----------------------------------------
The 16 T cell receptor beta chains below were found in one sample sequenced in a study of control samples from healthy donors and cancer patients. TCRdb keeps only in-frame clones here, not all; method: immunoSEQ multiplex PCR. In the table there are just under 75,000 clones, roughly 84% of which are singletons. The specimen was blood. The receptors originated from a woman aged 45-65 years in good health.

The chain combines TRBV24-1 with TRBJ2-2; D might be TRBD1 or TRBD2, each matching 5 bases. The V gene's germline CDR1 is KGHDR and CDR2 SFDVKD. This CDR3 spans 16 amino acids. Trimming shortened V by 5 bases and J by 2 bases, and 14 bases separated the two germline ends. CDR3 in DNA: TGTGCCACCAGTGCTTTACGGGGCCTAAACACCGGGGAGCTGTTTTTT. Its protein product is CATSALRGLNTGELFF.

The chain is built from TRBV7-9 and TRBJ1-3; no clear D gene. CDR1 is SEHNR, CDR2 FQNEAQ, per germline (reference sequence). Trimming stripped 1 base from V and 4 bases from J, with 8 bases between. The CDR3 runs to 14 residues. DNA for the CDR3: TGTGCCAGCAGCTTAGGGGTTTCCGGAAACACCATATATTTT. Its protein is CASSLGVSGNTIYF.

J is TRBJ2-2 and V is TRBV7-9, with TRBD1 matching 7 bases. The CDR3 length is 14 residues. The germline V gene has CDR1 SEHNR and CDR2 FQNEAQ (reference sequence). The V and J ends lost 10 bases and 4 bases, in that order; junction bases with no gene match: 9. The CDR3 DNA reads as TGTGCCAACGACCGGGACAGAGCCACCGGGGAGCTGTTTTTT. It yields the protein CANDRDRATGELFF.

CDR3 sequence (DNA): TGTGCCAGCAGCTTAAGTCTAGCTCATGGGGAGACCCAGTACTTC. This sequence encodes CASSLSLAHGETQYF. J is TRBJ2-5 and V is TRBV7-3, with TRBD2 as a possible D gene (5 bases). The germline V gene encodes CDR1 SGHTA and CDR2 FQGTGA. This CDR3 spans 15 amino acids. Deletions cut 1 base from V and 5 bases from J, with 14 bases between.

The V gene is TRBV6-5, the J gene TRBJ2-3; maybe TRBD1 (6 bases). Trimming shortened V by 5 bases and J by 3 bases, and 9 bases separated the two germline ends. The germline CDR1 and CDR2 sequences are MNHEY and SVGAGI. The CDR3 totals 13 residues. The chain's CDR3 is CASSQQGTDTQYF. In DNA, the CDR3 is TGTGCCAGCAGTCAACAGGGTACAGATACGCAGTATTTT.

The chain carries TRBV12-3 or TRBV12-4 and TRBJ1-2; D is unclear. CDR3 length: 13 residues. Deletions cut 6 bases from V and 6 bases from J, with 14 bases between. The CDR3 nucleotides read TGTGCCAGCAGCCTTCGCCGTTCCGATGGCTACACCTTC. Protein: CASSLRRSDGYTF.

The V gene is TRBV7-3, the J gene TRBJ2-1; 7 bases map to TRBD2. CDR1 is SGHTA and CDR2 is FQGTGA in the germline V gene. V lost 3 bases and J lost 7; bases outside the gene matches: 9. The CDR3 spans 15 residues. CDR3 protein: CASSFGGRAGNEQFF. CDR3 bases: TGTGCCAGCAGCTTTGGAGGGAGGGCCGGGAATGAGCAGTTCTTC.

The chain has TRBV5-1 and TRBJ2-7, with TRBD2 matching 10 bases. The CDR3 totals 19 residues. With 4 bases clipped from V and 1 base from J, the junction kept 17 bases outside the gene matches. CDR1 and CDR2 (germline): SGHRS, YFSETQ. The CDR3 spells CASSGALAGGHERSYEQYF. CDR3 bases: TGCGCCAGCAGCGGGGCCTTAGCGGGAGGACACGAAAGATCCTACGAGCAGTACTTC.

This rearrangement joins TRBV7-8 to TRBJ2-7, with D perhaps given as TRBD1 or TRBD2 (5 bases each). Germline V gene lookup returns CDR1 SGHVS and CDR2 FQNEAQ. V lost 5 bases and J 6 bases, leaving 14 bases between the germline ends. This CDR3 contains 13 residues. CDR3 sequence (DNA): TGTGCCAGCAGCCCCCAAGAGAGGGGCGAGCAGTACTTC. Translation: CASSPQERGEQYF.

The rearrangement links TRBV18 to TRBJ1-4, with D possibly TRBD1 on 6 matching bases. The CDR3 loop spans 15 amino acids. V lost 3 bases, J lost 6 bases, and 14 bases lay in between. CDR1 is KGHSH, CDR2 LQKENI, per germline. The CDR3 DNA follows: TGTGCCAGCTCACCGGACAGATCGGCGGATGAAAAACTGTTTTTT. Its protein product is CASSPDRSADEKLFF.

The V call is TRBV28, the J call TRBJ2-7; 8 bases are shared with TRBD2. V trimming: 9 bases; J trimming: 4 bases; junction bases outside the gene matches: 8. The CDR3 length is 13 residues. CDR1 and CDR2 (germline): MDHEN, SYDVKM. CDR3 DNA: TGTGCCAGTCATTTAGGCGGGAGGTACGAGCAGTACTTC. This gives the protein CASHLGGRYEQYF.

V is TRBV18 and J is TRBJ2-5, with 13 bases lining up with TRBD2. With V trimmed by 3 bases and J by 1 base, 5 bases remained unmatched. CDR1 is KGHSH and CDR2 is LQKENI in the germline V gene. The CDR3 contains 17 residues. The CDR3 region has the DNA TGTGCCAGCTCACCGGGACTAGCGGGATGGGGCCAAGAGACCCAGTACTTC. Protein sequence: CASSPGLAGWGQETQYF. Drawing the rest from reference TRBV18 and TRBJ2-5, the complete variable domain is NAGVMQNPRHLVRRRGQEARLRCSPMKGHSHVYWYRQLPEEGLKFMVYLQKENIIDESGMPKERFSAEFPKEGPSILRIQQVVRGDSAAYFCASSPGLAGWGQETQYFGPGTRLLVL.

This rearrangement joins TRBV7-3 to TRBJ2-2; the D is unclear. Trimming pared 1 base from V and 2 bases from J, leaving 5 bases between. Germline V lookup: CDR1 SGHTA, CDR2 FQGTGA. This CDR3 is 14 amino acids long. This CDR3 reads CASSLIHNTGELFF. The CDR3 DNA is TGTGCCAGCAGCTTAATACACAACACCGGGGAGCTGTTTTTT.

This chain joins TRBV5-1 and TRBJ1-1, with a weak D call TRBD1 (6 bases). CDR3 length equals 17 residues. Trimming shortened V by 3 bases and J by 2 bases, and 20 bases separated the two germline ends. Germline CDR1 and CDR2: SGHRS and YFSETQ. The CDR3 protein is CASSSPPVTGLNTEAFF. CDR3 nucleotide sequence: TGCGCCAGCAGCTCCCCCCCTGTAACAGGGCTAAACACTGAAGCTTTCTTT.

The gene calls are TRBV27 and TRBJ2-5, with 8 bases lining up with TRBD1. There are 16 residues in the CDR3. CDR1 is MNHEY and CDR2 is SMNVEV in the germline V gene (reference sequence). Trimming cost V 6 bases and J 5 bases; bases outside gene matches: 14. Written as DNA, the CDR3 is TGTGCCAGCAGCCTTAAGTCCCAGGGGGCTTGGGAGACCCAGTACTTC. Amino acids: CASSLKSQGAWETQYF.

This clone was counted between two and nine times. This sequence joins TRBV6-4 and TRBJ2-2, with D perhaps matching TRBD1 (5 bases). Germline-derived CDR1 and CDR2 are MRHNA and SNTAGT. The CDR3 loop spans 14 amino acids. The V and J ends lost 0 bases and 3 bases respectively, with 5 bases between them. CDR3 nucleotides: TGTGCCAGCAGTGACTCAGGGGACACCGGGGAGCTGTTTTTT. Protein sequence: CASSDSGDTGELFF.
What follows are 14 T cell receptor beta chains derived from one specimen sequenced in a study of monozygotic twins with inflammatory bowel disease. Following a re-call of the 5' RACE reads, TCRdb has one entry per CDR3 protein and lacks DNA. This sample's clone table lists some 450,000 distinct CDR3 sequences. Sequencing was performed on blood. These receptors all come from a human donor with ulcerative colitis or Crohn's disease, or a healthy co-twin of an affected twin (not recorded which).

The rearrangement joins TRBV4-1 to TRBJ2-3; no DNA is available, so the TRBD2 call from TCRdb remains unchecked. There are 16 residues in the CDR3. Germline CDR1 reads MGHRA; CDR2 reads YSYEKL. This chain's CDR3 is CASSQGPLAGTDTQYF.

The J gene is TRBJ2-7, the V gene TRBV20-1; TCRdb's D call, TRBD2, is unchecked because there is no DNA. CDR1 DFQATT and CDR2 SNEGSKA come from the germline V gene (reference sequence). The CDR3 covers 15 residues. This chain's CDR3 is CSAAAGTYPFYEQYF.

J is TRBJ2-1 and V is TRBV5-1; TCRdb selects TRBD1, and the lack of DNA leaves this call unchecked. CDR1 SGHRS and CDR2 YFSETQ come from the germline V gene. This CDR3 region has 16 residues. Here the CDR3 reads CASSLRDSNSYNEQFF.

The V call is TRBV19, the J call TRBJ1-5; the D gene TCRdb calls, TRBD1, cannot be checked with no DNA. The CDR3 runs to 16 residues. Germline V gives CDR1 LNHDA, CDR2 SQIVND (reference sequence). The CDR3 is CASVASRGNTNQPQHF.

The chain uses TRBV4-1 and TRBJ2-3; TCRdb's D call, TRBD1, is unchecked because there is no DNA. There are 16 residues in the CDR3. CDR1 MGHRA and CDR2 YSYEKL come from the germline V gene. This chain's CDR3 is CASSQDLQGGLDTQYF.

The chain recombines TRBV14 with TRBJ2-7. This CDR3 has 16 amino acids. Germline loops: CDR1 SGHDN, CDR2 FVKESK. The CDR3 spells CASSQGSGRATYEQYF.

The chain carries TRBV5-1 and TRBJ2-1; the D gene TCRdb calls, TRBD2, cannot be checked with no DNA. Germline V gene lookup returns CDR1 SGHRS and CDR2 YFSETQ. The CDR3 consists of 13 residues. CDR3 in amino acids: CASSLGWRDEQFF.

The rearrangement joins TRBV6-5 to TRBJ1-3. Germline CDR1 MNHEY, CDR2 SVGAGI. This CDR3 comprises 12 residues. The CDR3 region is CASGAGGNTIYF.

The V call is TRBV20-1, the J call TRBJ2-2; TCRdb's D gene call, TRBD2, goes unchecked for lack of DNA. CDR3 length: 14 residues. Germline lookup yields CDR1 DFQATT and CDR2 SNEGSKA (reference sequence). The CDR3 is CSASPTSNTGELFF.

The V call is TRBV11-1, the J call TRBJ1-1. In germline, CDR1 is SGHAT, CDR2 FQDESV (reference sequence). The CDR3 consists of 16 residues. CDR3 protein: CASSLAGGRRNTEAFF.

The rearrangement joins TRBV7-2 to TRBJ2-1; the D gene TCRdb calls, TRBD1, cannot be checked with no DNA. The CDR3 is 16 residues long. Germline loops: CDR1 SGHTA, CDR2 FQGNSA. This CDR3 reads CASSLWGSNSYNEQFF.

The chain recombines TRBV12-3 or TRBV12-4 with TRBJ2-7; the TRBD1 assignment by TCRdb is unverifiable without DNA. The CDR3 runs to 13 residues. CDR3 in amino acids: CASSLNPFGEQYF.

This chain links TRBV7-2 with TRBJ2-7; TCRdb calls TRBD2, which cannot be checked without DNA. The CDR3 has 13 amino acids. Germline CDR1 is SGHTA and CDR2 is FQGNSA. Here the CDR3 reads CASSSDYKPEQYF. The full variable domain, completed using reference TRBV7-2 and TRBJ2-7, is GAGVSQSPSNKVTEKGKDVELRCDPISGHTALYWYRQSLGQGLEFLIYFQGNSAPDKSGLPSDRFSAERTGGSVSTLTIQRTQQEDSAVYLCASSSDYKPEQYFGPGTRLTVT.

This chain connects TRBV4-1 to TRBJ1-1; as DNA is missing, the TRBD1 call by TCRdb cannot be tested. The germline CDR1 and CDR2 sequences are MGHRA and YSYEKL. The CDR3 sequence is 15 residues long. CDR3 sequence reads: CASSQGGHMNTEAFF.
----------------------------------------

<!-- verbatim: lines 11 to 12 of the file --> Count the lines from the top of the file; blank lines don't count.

The rearrangement links TRBV18 to TRBJ1-4, with D possibly TRBD1 on 6 matching bases. The CDR3 loop spans 15 amino acids. V lost 3 bases, J lost 6 bases, and 14 bases lay in between. CDR1 is KGHSH, CDR2 LQKENI, per germline. The CDR3 DNA follows: TGTGCCAGCTCACCGGACAGATCGGCGGATGAAAAACTGTTTTTT. Its protein product is CASSPDRSADEKLFF.

The V call is TRBV28, the J call TRBJ2-7; 8 bases are shared with TRBD2. V trimming: 9 bases; J trimming: 4 bases; junction bases outside the gene matches: 8. The CDR3 length is 13 residues. CDR1 and CDR2 (germline): MDHEN, SYDVKM. CDR3 DNA: TGTGCCAGTCATTTAGGCGGGAGGTACGAGCAGTACTTC. This gives the protein CASHLGGRYEQYF.